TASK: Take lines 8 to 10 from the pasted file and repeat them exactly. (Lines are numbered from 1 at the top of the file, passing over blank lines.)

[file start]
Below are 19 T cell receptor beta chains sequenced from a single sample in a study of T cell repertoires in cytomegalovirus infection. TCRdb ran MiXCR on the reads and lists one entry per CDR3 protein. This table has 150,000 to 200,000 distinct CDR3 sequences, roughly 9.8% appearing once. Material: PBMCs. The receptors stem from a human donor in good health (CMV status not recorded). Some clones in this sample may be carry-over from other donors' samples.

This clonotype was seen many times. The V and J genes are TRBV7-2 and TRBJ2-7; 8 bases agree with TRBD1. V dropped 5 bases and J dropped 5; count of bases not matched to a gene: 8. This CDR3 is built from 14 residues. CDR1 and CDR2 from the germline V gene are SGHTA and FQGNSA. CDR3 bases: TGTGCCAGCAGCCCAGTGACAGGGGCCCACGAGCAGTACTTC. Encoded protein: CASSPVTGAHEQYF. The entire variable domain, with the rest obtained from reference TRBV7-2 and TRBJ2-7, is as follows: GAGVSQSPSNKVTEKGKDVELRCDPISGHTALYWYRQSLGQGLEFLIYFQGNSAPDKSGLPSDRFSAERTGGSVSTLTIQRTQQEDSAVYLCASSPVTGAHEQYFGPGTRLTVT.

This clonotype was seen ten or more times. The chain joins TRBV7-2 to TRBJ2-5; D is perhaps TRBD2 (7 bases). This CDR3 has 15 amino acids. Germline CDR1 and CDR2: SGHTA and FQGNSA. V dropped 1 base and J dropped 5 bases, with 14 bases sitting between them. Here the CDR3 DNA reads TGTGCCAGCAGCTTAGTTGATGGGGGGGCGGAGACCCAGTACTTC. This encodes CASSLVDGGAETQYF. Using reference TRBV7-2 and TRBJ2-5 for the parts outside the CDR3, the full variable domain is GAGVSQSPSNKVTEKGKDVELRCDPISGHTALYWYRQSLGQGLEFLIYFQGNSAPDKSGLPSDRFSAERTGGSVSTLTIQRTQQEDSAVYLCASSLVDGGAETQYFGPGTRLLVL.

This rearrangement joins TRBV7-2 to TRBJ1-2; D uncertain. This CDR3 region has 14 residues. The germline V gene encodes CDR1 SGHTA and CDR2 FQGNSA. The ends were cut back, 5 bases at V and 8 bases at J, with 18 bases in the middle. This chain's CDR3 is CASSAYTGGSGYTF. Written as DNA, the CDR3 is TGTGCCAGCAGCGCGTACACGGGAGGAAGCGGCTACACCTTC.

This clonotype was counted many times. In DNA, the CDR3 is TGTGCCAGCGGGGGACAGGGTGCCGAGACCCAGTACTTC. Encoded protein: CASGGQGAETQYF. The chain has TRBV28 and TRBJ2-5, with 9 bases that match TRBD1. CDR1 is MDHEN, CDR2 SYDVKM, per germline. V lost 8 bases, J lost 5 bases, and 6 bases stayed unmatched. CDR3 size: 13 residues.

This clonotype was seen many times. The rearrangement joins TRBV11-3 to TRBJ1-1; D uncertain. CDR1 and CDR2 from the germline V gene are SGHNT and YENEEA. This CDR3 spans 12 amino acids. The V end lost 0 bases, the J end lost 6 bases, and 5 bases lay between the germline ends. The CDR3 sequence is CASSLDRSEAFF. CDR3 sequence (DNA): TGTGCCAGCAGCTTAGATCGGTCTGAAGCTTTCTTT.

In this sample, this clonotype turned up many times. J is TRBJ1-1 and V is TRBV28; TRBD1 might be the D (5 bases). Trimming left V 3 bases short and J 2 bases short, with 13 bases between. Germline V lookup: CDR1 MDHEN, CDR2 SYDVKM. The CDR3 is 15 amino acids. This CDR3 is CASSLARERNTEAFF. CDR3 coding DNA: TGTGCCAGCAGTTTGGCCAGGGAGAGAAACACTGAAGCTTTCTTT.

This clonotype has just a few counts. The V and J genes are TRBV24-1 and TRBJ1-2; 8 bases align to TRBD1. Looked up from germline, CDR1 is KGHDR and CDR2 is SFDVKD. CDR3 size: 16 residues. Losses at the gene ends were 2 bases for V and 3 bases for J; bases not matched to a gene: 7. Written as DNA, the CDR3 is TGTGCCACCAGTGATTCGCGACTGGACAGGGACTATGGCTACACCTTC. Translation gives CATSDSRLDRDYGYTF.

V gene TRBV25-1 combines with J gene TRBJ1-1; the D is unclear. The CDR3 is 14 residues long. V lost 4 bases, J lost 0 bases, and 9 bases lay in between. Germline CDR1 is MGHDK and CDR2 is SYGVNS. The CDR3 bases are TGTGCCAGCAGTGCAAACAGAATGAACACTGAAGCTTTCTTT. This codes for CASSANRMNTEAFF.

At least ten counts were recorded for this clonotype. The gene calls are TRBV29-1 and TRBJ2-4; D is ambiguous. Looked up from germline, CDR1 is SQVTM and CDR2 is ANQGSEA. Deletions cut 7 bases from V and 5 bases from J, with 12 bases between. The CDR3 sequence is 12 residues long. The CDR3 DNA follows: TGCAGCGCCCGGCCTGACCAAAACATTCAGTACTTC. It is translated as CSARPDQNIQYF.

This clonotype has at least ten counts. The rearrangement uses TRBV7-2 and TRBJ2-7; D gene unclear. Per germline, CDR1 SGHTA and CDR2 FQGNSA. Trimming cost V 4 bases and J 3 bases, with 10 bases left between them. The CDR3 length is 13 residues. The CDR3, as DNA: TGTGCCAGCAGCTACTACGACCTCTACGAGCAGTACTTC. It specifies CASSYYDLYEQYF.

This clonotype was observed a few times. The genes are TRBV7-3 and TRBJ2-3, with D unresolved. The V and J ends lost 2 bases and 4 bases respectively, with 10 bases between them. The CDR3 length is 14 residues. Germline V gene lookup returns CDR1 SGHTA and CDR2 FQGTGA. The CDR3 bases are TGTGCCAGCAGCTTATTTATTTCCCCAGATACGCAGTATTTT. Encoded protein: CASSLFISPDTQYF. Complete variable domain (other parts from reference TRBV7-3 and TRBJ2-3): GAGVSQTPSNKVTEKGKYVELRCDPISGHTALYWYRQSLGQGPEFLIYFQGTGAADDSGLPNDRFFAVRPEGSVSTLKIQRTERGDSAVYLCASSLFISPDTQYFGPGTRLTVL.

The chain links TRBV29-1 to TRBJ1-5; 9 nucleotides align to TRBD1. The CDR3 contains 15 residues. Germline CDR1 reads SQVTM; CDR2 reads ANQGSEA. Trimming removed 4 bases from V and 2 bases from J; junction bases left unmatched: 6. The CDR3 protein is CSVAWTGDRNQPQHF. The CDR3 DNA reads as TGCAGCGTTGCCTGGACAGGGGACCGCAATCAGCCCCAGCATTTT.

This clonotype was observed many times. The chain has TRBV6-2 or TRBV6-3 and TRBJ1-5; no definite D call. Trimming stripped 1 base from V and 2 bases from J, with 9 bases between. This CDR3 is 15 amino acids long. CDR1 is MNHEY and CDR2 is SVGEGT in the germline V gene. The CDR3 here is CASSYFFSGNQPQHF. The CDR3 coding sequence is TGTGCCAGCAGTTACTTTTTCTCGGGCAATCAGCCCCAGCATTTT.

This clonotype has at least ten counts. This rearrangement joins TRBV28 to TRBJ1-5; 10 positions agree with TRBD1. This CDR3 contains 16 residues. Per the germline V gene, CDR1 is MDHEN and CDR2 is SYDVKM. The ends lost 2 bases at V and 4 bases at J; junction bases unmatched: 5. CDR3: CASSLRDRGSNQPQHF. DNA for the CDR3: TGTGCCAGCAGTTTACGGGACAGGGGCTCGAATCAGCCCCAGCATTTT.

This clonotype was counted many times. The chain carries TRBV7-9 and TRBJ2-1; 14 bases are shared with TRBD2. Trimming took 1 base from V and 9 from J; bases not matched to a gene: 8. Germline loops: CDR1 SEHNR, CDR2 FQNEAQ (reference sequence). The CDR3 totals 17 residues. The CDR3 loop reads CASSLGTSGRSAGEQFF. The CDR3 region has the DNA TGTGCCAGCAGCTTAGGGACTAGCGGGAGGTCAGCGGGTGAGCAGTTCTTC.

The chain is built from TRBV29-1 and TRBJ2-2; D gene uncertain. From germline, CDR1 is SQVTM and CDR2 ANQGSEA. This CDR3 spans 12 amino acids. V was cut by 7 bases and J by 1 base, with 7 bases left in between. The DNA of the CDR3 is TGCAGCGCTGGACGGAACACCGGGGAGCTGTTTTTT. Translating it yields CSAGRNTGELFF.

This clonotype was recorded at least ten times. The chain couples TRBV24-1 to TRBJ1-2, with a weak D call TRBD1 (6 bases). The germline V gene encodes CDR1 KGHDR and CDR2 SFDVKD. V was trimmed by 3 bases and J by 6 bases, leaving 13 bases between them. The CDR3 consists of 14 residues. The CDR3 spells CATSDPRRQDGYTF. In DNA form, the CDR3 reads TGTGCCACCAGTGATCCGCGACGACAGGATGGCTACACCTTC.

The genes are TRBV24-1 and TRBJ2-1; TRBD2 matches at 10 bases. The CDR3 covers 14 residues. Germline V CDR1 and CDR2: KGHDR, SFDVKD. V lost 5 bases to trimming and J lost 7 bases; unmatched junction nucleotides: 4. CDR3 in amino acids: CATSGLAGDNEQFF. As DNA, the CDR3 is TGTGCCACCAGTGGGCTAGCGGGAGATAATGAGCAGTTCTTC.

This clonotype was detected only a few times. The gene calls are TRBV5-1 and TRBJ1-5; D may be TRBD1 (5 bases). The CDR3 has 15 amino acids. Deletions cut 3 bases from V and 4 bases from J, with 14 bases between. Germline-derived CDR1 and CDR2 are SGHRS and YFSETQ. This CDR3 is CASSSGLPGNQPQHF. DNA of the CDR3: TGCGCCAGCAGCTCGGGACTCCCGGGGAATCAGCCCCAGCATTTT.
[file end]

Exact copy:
This clonotype has just a few counts. The V and J genes are TRBV24-1 and TRBJ1-2; 8 bases align to TRBD1. Looked up from germline, CDR1 is KGHDR and CDR2 is SFDVKD. CDR3 size: 16 residues. Losses at the gene ends were 2 bases for V and 3 bases for J; bases not matched to a gene: 7. Written as DNA, the CDR3 is TGTGCCACCAGTGATTCGCGACTGGACAGGGACTATGGCTACACCTTC. Translation gives CATSDSRLDRDYGYTF.

V gene TRBV25-1 combines with J gene TRBJ1-1; the D is unclear. The CDR3 is 14 residues long. V lost 4 bases, J lost 0 bases, and 9 bases lay in between. Germline CDR1 is MGHDK and CDR2 is SYGVNS. The CDR3 bases are TGTGCCAGCAGTGCAAACAGAATGAACACTGAAGCTTTCTTT. This codes for CASSANRMNTEAFF.

At least ten counts were recorded for this clonotype. The gene calls are TRBV29-1 and TRBJ2-4; D is ambiguous. Looked up from germline, CDR1 is SQVTM and CDR2 is ANQGSEA. Deletions cut 7 bases from V and 5 bases from J, with 12 bases between. The CDR3 sequence is 12 residues long. The CDR3 DNA follows: TGCAGCGCCCGGCCTGACCAAAACATTCAGTACTTC. It is translated as CSARPDQNIQYF.